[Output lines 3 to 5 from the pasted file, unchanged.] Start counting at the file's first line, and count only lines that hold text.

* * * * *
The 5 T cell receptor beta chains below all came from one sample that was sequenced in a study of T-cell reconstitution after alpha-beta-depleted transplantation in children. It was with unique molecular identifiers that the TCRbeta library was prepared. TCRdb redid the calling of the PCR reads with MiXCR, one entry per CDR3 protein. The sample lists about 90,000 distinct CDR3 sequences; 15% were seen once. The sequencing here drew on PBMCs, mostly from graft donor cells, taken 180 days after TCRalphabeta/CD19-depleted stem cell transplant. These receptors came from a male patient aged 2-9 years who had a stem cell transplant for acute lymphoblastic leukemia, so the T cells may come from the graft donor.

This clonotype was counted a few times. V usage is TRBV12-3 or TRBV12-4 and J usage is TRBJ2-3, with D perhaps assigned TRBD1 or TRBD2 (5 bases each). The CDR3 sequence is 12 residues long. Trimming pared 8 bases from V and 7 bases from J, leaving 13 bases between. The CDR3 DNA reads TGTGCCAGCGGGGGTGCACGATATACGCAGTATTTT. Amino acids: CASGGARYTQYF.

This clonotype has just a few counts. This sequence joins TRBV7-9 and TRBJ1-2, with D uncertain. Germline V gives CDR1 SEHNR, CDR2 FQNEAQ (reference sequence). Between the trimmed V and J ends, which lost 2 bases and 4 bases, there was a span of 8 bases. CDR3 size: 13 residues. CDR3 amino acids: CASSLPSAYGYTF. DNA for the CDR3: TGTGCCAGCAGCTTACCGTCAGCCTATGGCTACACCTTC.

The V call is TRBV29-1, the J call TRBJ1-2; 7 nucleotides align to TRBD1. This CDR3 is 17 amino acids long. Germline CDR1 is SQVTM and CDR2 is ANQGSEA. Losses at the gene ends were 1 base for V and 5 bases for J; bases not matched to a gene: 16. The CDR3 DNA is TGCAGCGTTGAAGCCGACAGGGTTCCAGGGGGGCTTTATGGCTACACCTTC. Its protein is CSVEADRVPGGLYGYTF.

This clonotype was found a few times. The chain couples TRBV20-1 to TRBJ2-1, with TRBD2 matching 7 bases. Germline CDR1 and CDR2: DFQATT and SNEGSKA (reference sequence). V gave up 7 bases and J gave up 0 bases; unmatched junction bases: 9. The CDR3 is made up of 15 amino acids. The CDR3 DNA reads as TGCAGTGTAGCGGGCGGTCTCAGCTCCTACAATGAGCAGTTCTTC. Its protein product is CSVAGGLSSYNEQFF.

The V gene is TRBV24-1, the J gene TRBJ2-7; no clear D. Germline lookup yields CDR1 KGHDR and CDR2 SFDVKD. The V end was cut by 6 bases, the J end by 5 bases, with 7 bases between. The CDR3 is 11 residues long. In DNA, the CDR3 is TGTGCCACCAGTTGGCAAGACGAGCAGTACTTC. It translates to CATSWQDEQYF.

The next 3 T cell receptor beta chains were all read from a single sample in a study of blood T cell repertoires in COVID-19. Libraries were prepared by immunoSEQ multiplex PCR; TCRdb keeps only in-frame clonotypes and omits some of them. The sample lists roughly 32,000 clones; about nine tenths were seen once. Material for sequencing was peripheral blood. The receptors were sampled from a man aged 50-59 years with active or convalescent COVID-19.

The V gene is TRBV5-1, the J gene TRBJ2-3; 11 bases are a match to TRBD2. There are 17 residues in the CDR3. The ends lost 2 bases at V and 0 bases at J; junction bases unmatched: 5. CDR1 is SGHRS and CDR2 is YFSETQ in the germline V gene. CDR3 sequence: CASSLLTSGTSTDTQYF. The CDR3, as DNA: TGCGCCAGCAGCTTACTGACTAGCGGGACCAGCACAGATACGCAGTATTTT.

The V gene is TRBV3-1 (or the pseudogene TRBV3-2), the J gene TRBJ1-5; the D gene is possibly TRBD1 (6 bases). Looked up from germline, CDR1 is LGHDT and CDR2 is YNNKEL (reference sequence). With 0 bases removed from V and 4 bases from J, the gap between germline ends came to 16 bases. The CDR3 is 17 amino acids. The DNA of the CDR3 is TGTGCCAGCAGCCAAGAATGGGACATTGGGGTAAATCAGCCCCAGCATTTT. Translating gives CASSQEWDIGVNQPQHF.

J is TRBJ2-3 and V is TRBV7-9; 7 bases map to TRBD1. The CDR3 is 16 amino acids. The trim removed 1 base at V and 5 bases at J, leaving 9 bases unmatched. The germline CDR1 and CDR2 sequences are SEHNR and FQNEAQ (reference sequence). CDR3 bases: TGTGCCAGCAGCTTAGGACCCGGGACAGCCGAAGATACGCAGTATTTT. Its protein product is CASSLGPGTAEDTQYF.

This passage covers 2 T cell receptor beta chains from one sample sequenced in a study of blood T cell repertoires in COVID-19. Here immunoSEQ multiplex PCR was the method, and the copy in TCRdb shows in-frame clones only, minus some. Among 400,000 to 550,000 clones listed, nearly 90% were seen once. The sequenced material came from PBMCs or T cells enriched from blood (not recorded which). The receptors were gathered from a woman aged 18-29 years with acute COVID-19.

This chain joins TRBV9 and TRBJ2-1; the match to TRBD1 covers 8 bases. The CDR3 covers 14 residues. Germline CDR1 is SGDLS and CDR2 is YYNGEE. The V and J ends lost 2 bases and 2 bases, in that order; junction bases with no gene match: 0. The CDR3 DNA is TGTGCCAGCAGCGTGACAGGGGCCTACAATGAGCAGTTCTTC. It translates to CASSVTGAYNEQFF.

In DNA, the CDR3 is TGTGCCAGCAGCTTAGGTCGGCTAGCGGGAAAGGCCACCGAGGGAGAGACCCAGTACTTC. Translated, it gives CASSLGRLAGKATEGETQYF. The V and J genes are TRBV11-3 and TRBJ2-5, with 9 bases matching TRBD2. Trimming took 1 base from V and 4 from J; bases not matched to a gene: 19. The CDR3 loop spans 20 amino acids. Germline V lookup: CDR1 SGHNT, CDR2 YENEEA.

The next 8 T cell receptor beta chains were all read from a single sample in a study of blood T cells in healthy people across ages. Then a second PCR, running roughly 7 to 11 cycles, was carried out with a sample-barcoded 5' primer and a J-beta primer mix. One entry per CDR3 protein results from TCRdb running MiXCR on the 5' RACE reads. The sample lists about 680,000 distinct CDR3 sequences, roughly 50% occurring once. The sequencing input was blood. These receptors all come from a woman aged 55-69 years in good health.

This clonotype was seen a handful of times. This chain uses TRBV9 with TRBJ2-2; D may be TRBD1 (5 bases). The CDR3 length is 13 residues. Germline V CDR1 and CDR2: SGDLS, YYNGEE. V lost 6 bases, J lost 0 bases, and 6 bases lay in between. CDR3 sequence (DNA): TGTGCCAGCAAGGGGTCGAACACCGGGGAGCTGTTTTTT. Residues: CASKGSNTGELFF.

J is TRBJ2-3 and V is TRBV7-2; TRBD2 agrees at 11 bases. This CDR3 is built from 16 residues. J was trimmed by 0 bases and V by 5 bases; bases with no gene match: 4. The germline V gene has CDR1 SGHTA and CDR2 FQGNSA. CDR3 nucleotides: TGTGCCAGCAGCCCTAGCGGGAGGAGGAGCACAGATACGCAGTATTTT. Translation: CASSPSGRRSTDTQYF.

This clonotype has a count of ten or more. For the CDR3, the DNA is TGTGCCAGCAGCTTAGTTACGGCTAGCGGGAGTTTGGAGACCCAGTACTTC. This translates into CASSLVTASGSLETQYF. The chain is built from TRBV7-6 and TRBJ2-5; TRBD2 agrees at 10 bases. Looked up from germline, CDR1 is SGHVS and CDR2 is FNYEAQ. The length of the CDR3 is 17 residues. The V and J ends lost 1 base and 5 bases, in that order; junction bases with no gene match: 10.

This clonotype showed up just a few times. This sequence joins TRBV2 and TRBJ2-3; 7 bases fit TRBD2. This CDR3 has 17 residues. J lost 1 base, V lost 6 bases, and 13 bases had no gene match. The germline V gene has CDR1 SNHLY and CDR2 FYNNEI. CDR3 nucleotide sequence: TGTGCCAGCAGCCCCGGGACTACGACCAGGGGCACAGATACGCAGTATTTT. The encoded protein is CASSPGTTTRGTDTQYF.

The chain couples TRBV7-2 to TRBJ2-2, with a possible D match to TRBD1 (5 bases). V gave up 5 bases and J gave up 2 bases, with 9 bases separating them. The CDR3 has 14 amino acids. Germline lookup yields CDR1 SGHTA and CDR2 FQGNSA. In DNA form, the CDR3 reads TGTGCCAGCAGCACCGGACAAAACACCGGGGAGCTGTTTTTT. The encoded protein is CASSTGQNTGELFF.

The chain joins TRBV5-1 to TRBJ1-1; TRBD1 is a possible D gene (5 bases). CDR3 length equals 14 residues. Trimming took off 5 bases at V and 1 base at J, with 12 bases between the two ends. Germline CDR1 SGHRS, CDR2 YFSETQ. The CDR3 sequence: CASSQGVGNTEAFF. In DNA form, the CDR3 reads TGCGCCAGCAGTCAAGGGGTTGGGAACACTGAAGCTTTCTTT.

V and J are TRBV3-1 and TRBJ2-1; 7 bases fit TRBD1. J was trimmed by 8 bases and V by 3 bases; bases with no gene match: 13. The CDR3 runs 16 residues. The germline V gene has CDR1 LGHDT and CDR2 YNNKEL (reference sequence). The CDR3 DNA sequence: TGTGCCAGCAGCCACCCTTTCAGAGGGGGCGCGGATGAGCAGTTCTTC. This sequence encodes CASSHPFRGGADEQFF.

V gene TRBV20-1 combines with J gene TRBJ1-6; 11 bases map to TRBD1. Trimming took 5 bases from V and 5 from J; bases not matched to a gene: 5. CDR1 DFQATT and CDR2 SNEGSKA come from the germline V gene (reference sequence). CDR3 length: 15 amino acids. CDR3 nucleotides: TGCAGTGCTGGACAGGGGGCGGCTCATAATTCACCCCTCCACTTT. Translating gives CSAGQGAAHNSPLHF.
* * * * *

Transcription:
This clonotype has just a few counts. This sequence joins TRBV7-9 and TRBJ1-2, with D uncertain. Germline V gives CDR1 SEHNR, CDR2 FQNEAQ (reference sequence). Between the trimmed V and J ends, which lost 2 bases and 4 bases, there was a span of 8 bases. CDR3 size: 13 residues. CDR3 amino acids: CASSLPSAYGYTF. DNA for the CDR3: TGTGCCAGCAGCTTACCGTCAGCCTATGGCTACACCTTC.

The V call is TRBV29-1, the J call TRBJ1-2; 7 nucleotides align to TRBD1. This CDR3 is 17 amino acids long. Germline CDR1 is SQVTM and CDR2 is ANQGSEA. Losses at the gene ends were 1 base for V and 5 bases for J; bases not matched to a gene: 16. The CDR3 DNA is TGCAGCGTTGAAGCCGACAGGGTTCCAGGGGGGCTTTATGGCTACACCTTC. Its protein is CSVEADRVPGGLYGYTF.

This clonotype was found a few times. The chain couples TRBV20-1 to TRBJ2-1, with TRBD2 matching 7 bases. Germline CDR1 and CDR2: DFQATT and SNEGSKA (reference sequence). V gave up 7 bases and J gave up 0 bases; unmatched junction bases: 9. The CDR3 is made up of 15 amino acids. The CDR3 DNA reads as TGCAGTGTAGCGGGCGGTCTCAGCTCCTACAATGAGCAGTTCTTC. Its protein product is CSVAGGLSSYNEQFF.